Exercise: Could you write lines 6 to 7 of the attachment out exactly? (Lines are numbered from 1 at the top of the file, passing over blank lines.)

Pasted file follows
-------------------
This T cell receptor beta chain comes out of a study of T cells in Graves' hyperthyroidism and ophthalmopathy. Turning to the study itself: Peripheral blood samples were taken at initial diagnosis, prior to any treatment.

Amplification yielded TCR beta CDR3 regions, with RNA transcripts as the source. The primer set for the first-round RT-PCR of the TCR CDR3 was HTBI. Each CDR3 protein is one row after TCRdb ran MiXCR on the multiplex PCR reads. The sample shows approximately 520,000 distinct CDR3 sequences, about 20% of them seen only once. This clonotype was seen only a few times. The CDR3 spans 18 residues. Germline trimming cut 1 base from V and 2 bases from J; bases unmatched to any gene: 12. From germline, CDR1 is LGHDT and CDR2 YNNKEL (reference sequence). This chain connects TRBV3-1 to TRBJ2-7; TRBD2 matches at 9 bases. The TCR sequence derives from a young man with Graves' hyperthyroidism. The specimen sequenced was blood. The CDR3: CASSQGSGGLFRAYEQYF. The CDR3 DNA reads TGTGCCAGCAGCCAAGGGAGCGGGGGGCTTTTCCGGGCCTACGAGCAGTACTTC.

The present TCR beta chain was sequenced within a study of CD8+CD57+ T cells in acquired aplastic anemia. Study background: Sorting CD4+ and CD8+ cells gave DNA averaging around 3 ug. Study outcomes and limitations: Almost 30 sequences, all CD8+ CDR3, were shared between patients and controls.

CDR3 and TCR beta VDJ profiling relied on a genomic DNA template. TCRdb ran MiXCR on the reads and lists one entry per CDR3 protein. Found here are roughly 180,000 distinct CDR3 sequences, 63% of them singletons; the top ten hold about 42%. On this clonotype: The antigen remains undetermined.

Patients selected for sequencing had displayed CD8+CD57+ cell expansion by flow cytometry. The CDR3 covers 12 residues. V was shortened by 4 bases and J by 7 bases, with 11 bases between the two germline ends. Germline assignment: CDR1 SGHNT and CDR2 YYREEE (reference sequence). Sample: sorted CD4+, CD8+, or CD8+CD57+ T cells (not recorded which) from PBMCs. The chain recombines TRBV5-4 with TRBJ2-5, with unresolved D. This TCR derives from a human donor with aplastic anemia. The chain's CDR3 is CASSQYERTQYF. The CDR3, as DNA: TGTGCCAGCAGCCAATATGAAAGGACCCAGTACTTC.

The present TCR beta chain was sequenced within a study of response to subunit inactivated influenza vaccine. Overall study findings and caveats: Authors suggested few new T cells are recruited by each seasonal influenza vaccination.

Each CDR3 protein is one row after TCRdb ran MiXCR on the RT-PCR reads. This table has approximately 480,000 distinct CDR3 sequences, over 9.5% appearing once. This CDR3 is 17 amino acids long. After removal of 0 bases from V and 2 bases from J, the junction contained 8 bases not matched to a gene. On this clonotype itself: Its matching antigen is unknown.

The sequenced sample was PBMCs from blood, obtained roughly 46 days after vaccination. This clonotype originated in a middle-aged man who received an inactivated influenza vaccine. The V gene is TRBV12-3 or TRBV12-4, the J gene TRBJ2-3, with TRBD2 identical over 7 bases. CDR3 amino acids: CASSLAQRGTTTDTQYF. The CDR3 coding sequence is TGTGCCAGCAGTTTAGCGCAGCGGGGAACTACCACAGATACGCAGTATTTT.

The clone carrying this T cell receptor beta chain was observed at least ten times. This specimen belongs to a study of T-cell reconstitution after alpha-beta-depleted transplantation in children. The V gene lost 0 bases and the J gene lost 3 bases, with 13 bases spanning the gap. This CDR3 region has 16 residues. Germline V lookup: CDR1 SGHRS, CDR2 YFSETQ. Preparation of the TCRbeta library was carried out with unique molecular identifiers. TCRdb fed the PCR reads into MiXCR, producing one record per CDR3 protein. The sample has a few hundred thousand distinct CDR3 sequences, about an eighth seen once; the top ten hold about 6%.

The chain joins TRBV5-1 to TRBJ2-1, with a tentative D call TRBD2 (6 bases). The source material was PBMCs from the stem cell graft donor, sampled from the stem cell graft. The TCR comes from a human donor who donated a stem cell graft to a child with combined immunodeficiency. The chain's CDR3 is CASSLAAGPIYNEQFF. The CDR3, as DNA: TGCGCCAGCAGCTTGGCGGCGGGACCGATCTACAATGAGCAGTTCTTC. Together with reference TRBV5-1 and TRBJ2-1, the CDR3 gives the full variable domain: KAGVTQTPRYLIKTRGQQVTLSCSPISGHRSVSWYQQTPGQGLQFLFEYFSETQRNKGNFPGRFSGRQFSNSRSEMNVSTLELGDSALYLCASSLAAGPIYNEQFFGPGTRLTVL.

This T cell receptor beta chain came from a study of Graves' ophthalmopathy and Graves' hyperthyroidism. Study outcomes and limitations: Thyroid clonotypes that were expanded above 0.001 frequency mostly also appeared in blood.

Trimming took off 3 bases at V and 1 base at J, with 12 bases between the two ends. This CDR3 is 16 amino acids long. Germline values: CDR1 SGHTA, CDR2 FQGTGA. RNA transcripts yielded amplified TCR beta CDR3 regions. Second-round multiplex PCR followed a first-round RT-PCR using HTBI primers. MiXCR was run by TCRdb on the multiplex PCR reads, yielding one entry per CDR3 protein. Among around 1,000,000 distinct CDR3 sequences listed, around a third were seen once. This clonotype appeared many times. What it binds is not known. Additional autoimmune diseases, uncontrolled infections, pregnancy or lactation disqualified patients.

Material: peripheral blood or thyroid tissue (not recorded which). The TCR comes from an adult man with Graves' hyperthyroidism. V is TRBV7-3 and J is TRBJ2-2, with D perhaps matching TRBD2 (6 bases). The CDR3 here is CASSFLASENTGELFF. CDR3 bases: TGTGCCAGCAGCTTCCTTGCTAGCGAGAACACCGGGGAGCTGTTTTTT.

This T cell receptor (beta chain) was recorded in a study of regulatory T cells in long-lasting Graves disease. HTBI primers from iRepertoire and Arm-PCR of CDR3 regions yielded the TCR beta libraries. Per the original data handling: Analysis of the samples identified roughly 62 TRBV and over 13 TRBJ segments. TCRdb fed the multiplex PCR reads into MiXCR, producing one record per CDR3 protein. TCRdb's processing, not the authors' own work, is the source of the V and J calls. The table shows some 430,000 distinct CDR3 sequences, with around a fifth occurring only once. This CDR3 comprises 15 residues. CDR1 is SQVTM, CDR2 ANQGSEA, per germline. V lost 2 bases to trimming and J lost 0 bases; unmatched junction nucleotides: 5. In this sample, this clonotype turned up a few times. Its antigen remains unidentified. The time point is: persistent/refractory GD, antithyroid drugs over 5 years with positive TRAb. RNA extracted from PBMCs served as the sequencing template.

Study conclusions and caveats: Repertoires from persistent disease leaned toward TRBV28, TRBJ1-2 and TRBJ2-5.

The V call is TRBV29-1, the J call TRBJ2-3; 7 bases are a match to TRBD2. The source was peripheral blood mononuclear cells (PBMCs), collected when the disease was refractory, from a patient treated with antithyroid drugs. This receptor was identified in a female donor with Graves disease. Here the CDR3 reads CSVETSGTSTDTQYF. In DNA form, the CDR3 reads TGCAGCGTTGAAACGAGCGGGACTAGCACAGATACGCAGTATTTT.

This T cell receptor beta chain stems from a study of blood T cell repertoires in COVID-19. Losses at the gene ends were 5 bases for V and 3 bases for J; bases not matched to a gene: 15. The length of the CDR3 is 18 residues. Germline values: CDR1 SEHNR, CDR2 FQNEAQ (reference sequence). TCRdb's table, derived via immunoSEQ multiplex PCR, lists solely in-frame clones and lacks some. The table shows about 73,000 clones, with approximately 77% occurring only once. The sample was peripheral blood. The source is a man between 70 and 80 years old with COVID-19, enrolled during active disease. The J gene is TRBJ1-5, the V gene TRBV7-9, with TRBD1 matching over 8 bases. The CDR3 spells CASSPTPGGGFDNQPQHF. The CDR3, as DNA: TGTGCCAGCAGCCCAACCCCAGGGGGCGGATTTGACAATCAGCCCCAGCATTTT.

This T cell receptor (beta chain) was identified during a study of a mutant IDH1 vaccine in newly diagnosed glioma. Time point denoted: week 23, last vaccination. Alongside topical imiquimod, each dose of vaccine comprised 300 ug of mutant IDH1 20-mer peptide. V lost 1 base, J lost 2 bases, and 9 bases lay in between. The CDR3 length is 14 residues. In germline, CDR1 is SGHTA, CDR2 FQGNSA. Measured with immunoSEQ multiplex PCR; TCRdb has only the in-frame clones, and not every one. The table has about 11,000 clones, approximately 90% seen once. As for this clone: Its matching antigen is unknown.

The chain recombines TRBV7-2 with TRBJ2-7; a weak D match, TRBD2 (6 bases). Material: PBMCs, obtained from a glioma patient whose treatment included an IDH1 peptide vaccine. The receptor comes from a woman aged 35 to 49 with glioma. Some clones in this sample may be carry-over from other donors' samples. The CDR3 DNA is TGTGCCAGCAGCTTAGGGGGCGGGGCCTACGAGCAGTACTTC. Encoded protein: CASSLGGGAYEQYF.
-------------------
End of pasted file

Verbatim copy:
The present TCR beta chain was sequenced within a study of response to subunit inactivated influenza vaccine. Overall study findings and caveats: Authors suggested few new T cells are recruited by each seasonal influenza vaccination.

Each CDR3 protein is one row after TCRdb ran MiXCR on the RT-PCR reads. This table has approximately 480,000 distinct CDR3 sequences, over 9.5% appearing once. This CDR3 is 17 amino acids long. After removal of 0 bases from V and 2 bases from J, the junction contained 8 bases not matched to a gene. On this clonotype itself: Its matching antigen is unknown.